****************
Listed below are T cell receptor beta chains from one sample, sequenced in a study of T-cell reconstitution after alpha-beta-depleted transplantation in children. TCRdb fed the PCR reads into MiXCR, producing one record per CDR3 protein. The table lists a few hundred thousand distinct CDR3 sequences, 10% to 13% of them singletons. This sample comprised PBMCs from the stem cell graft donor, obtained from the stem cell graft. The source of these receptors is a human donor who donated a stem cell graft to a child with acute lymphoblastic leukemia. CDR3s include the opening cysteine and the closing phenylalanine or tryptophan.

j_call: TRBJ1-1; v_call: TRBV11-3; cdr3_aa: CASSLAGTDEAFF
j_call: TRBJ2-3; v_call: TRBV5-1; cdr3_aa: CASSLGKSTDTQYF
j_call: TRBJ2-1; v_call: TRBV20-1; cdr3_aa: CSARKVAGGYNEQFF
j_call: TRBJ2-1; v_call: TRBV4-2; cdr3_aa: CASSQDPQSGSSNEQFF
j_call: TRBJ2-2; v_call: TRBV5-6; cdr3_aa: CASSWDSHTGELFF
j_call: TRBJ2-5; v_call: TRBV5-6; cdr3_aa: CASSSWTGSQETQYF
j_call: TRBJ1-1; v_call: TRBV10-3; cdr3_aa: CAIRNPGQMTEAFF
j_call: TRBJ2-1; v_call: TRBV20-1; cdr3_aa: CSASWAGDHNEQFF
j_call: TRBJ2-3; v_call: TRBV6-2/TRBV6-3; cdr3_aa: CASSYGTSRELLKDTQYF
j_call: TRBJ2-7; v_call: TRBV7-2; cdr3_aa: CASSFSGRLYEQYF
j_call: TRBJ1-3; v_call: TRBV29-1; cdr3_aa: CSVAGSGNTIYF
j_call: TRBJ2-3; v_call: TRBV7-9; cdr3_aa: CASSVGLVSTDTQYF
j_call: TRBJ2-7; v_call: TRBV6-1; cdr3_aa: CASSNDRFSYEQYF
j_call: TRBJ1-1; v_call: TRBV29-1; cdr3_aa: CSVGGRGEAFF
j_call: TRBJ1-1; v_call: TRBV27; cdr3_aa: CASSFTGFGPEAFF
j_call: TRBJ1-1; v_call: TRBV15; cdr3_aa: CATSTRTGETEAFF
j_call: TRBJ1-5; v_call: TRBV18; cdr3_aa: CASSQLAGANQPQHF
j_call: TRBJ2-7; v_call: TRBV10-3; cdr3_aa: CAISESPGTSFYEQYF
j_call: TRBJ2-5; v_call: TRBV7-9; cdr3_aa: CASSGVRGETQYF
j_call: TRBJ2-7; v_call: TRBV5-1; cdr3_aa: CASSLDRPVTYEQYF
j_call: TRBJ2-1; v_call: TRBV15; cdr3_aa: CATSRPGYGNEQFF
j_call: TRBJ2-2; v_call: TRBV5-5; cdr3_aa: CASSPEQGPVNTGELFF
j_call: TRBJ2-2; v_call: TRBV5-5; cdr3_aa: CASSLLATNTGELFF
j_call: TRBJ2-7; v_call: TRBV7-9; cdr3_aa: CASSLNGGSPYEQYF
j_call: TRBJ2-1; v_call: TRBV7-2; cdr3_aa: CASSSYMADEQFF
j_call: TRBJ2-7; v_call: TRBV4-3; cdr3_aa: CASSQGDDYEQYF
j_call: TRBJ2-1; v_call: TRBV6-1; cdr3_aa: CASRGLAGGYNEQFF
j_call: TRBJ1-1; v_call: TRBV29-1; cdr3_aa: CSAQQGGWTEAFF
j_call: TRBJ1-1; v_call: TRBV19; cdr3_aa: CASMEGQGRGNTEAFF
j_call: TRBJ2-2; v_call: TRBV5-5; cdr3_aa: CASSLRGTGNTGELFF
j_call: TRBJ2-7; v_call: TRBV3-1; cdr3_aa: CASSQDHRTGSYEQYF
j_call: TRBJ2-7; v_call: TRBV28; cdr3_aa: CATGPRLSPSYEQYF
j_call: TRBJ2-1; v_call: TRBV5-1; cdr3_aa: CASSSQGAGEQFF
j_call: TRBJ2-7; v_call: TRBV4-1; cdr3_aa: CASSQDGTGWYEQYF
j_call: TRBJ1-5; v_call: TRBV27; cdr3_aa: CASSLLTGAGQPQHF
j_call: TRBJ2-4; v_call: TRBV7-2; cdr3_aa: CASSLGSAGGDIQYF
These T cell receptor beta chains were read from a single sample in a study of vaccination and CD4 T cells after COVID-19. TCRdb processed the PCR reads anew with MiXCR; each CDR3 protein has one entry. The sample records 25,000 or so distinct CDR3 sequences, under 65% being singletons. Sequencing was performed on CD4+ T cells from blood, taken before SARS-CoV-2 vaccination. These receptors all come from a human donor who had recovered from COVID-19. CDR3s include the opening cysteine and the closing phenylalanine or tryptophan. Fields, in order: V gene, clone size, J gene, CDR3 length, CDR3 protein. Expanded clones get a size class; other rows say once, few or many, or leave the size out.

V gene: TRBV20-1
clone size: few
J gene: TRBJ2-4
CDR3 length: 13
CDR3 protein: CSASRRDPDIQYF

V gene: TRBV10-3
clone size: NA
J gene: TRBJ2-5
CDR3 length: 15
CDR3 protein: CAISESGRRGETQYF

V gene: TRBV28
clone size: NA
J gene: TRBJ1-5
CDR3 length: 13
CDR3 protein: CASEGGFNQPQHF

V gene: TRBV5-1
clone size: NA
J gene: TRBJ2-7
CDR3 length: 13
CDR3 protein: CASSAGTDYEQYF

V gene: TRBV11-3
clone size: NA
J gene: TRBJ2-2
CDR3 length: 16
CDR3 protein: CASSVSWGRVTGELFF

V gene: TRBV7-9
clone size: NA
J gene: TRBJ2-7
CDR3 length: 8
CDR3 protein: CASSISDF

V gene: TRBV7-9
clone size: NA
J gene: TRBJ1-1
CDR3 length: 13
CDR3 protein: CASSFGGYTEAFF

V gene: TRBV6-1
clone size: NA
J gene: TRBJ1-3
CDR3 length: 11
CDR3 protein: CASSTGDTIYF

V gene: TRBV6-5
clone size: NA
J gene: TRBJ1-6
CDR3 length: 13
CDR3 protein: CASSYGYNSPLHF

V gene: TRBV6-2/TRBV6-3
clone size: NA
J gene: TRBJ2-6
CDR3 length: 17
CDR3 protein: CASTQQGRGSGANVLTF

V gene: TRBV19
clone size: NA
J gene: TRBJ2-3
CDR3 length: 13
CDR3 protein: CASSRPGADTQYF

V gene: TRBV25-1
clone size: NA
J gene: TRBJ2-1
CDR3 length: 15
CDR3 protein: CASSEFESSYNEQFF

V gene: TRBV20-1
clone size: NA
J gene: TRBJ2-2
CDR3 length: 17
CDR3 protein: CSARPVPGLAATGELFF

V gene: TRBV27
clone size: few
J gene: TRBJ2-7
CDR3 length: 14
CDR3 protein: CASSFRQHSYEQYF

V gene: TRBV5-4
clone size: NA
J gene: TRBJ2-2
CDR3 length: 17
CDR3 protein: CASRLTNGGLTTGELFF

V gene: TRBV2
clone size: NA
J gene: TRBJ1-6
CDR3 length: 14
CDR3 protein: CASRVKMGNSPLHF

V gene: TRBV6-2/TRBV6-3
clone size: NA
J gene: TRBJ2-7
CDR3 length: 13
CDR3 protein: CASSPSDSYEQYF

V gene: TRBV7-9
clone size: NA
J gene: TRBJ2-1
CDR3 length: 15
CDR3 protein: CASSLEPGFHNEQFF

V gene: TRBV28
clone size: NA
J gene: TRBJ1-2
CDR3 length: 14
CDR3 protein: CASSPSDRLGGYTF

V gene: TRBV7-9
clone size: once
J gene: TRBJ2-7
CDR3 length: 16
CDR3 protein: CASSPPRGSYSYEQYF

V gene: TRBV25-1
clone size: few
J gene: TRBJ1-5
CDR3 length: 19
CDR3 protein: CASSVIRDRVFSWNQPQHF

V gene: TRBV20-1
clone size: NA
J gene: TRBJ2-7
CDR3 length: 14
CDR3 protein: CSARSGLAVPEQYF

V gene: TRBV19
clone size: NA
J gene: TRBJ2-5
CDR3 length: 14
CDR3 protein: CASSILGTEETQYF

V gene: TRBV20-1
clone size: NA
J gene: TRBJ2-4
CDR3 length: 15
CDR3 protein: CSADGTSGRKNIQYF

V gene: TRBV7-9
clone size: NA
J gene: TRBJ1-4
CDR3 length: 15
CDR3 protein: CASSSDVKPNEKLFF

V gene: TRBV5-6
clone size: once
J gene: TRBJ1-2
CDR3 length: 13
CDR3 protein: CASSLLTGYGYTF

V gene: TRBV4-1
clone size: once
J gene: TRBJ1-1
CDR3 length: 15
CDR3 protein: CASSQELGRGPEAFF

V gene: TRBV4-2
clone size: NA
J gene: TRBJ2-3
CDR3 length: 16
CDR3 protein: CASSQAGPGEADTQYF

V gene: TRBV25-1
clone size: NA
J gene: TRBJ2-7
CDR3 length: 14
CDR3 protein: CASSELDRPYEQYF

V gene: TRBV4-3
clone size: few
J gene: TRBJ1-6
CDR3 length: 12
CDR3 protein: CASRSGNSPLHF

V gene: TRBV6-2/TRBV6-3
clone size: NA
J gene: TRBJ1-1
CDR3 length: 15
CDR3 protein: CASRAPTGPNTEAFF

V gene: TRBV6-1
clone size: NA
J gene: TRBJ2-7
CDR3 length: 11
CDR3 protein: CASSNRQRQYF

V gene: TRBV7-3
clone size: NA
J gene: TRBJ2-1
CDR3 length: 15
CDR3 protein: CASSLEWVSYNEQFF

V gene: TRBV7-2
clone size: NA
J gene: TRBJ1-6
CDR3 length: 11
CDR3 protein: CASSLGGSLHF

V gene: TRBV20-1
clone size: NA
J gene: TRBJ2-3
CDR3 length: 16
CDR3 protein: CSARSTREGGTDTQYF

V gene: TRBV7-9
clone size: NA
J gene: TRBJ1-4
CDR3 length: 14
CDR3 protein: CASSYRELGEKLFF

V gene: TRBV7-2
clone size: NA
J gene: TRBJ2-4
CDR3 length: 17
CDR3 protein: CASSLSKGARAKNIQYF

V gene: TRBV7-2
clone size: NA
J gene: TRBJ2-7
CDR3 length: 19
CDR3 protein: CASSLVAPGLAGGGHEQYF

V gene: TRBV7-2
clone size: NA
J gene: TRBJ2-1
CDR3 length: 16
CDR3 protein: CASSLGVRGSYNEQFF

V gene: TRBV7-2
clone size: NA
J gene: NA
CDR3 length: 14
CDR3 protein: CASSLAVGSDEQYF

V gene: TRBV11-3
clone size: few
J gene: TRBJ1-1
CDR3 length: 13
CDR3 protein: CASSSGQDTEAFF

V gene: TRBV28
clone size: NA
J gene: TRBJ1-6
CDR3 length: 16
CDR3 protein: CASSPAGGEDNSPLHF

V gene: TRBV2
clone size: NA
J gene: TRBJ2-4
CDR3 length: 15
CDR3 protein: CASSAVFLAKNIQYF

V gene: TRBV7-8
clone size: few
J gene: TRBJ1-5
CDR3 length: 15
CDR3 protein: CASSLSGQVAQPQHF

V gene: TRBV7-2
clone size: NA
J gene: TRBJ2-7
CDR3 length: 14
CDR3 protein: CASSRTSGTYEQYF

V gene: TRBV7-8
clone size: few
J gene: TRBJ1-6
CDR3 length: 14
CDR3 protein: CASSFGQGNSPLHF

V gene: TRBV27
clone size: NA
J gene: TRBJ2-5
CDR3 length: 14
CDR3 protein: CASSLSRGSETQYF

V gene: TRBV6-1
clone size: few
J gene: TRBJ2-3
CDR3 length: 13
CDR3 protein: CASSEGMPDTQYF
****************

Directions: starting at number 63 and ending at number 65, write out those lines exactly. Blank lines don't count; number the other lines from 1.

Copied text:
CDR3 protein: CASSVSWGRVTGELFF

V gene: TRBV7-9
clone size: NA